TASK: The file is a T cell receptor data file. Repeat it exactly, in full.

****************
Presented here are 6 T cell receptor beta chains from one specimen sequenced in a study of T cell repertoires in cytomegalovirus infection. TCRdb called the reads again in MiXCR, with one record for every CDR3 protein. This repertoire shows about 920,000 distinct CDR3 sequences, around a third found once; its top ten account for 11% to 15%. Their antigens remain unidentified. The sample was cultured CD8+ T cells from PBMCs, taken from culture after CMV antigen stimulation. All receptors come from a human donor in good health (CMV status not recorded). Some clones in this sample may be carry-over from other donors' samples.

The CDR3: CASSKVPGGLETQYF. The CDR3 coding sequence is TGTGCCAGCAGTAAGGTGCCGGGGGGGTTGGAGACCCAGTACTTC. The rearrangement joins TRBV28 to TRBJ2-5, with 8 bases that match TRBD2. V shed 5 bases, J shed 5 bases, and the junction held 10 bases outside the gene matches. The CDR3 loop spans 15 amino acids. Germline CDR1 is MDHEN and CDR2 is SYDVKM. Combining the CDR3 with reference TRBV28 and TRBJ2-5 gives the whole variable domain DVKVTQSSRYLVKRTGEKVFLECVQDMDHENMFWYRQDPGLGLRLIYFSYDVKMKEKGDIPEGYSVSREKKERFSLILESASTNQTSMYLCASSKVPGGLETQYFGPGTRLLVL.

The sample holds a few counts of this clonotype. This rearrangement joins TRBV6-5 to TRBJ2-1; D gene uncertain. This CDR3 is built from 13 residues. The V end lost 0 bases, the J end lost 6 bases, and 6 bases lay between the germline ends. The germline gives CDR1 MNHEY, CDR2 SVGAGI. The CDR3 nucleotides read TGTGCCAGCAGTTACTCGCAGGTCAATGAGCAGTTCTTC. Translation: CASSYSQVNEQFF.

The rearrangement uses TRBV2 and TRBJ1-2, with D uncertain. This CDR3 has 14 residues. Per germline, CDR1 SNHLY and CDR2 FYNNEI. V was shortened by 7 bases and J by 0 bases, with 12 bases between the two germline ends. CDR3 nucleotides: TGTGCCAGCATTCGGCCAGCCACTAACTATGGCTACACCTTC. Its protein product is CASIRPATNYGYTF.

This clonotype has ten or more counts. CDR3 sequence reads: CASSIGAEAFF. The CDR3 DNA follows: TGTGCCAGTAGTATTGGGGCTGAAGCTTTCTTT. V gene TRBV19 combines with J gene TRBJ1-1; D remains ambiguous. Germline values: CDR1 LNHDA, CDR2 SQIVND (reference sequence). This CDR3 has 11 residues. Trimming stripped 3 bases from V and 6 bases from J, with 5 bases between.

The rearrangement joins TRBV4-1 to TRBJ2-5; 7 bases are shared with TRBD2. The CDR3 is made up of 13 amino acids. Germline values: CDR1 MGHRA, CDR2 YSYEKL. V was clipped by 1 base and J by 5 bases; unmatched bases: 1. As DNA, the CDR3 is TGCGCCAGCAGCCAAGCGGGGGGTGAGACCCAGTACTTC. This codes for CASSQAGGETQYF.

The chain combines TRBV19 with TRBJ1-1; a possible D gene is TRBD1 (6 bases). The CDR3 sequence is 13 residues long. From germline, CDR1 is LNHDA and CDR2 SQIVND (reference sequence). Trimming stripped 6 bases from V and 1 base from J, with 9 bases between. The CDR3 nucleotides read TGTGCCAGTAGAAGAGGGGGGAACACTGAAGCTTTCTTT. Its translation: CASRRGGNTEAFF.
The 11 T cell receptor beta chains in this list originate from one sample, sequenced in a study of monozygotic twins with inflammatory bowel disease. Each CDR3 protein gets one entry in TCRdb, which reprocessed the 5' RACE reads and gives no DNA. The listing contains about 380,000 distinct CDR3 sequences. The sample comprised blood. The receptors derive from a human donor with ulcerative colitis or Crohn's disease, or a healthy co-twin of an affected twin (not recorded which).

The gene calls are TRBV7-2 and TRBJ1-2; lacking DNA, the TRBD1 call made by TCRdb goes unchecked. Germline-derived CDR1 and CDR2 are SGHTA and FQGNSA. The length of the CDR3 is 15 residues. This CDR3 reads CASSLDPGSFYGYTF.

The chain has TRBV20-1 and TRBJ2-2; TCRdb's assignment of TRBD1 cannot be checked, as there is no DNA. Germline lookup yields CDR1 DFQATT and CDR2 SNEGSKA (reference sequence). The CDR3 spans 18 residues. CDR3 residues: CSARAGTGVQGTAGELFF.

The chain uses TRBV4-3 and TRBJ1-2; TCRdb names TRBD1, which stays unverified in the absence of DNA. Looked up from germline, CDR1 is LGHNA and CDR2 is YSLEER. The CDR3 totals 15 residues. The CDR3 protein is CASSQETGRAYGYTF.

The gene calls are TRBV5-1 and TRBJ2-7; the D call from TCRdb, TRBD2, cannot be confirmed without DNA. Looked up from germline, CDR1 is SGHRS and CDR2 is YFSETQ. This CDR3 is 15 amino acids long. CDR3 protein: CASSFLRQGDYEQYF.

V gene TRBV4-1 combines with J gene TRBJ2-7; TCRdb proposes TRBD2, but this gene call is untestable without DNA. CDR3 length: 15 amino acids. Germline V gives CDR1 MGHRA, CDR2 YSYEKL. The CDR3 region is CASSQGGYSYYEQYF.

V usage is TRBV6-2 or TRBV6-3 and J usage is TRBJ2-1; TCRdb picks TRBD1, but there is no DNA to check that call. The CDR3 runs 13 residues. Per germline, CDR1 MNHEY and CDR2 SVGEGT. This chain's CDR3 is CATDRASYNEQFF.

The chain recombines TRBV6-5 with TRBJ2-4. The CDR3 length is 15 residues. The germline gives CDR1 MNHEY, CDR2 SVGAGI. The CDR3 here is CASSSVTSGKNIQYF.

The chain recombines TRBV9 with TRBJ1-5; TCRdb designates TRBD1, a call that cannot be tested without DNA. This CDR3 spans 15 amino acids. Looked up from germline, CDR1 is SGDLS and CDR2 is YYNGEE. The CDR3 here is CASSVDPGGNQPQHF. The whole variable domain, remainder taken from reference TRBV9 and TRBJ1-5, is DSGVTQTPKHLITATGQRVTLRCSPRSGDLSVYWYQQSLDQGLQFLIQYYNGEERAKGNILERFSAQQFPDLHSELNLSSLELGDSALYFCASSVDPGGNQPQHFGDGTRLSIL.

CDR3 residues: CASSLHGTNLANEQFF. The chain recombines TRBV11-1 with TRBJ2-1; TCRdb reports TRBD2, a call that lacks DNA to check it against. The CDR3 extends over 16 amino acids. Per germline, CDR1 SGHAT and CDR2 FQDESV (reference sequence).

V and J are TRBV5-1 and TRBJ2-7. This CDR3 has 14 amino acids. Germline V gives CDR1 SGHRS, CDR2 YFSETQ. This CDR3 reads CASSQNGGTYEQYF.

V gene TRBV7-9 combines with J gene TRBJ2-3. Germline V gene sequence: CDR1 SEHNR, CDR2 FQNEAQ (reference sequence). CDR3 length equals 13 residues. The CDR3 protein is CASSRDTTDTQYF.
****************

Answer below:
Presented here are 6 T cell receptor beta chains from one specimen sequenced in a study of T cell repertoires in cytomegalovirus infection. TCRdb called the reads again in MiXCR, with one record for every CDR3 protein. This repertoire shows about 920,000 distinct CDR3 sequences, around a third found once; its top ten account for 11% to 15%. Their antigens remain unidentified. The sample was cultured CD8+ T cells from PBMCs, taken from culture after CMV antigen stimulation. All receptors come from a human donor in good health (CMV status not recorded). Some clones in this sample may be carry-over from other donors' samples.

The CDR3: CASSKVPGGLETQYF. The CDR3 coding sequence is TGTGCCAGCAGTAAGGTGCCGGGGGGGTTGGAGACCCAGTACTTC. The rearrangement joins TRBV28 to TRBJ2-5, with 8 bases that match TRBD2. V shed 5 bases, J shed 5 bases, and the junction held 10 bases outside the gene matches. The CDR3 loop spans 15 amino acids. Germline CDR1 is MDHEN and CDR2 is SYDVKM. Combining the CDR3 with reference TRBV28 and TRBJ2-5 gives the whole variable domain DVKVTQSSRYLVKRTGEKVFLECVQDMDHENMFWYRQDPGLGLRLIYFSYDVKMKEKGDIPEGYSVSREKKERFSLILESASTNQTSMYLCASSKVPGGLETQYFGPGTRLLVL.

The sample holds a few counts of this clonotype. This rearrangement joins TRBV6-5 to TRBJ2-1; D gene uncertain. This CDR3 is built from 13 residues. The V end lost 0 bases, the J end lost 6 bases, and 6 bases lay between the germline ends. The germline gives CDR1 MNHEY, CDR2 SVGAGI. The CDR3 nucleotides read TGTGCCAGCAGTTACTCGCAGGTCAATGAGCAGTTCTTC. Translation: CASSYSQVNEQFF.

The rearrangement uses TRBV2 and TRBJ1-2, with D uncertain. This CDR3 has 14 residues. Per germline, CDR1 SNHLY and CDR2 FYNNEI. V was shortened by 7 bases and J by 0 bases, with 12 bases between the two germline ends. CDR3 nucleotides: TGTGCCAGCATTCGGCCAGCCACTAACTATGGCTACACCTTC. Its protein product is CASIRPATNYGYTF.

This clonotype has ten or more counts. CDR3 sequence reads: CASSIGAEAFF. The CDR3 DNA follows: TGTGCCAGTAGTATTGGGGCTGAAGCTTTCTTT. V gene TRBV19 combines with J gene TRBJ1-1; D remains ambiguous. Germline values: CDR1 LNHDA, CDR2 SQIVND (reference sequence). This CDR3 has 11 residues. Trimming stripped 3 bases from V and 6 bases from J, with 5 bases between.

The rearrangement joins TRBV4-1 to TRBJ2-5; 7 bases are shared with TRBD2. The CDR3 is made up of 13 amino acids. Germline values: CDR1 MGHRA, CDR2 YSYEKL. V was clipped by 1 base and J by 5 bases; unmatched bases: 1. As DNA, the CDR3 is TGCGCCAGCAGCCAAGCGGGGGGTGAGACCCAGTACTTC. This codes for CASSQAGGETQYF.

The chain combines TRBV19 with TRBJ1-1; a possible D gene is TRBD1 (6 bases). The CDR3 sequence is 13 residues long. From germline, CDR1 is LNHDA and CDR2 SQIVND (reference sequence). Trimming stripped 6 bases from V and 1 base from J, with 9 bases between. The CDR3 nucleotides read TGTGCCAGTAGAAGAGGGGGGAACACTGAAGCTTTCTTT. Its translation: CASRRGGNTEAFF.
The 11 T cell receptor beta chains in this list originate from one sample, sequenced in a study of monozygotic twins with inflammatory bowel disease. Each CDR3 protein gets one entry in TCRdb, which reprocessed the 5' RACE reads and gives no DNA. The listing contains about 380,000 distinct CDR3 sequences. The sample comprised blood. The receptors derive from a human donor with ulcerative colitis or Crohn's disease, or a healthy co-twin of an affected twin (not recorded which).

The gene calls are TRBV7-2 and TRBJ1-2; lacking DNA, the TRBD1 call made by TCRdb goes unchecked. Germline-derived CDR1 and CDR2 are SGHTA and FQGNSA. The length of the CDR3 is 15 residues. This CDR3 reads CASSLDPGSFYGYTF.

The chain has TRBV20-1 and TRBJ2-2; TCRdb's assignment of TRBD1 cannot be checked, as there is no DNA. Germline lookup yields CDR1 DFQATT and CDR2 SNEGSKA (reference sequence). The CDR3 spans 18 residues. CDR3 residues: CSARAGTGVQGTAGELFF.

The chain uses TRBV4-3 and TRBJ1-2; TCRdb names TRBD1, which stays unverified in the absence of DNA. Looked up from germline, CDR1 is LGHNA and CDR2 is YSLEER. The CDR3 totals 15 residues. The CDR3 protein is CASSQETGRAYGYTF.

The gene calls are TRBV5-1 and TRBJ2-7; the D call from TCRdb, TRBD2, cannot be confirmed without DNA. Looked up from germline, CDR1 is SGHRS and CDR2 is YFSETQ. This CDR3 is 15 amino acids long. CDR3 protein: CASSFLRQGDYEQYF.

V gene TRBV4-1 combines with J gene TRBJ2-7; TCRdb proposes TRBD2, but this gene call is untestable without DNA. CDR3 length: 15 amino acids. Germline V gives CDR1 MGHRA, CDR2 YSYEKL. The CDR3 region is CASSQGGYSYYEQYF.

V usage is TRBV6-2 or TRBV6-3 and J usage is TRBJ2-1; TCRdb picks TRBD1, but there is no DNA to check that call. The CDR3 runs 13 residues. Per germline, CDR1 MNHEY and CDR2 SVGEGT. This chain's CDR3 is CATDRASYNEQFF.

The chain recombines TRBV6-5 with TRBJ2-4. The CDR3 length is 15 residues. The germline gives CDR1 MNHEY, CDR2 SVGAGI. The CDR3 here is CASSSVTSGKNIQYF.

The chain recombines TRBV9 with TRBJ1-5; TCRdb designates TRBD1, a call that cannot be tested without DNA. This CDR3 spans 15 amino acids. Looked up from germline, CDR1 is SGDLS and CDR2 is YYNGEE. The CDR3 here is CASSVDPGGNQPQHF. The whole variable domain, remainder taken from reference TRBV9 and TRBJ1-5, is DSGVTQTPKHLITATGQRVTLRCSPRSGDLSVYWYQQSLDQGLQFLIQYYNGEERAKGNILERFSAQQFPDLHSELNLSSLELGDSALYFCASSVDPGGNQPQHFGDGTRLSIL.

CDR3 residues: CASSLHGTNLANEQFF. The chain recombines TRBV11-1 with TRBJ2-1; TCRdb reports TRBD2, a call that lacks DNA to check it against. The CDR3 extends over 16 amino acids. Per germline, CDR1 SGHAT and CDR2 FQDESV (reference sequence).

V and J are TRBV5-1 and TRBJ2-7. This CDR3 has 14 amino acids. Germline V gives CDR1 SGHRS, CDR2 YFSETQ. This CDR3 reads CASSQNGGTYEQYF.

V gene TRBV7-9 combines with J gene TRBJ2-3. Germline V gene sequence: CDR1 SEHNR, CDR2 FQNEAQ (reference sequence). CDR3 length equals 13 residues. The CDR3 protein is CASSRDTTDTQYF.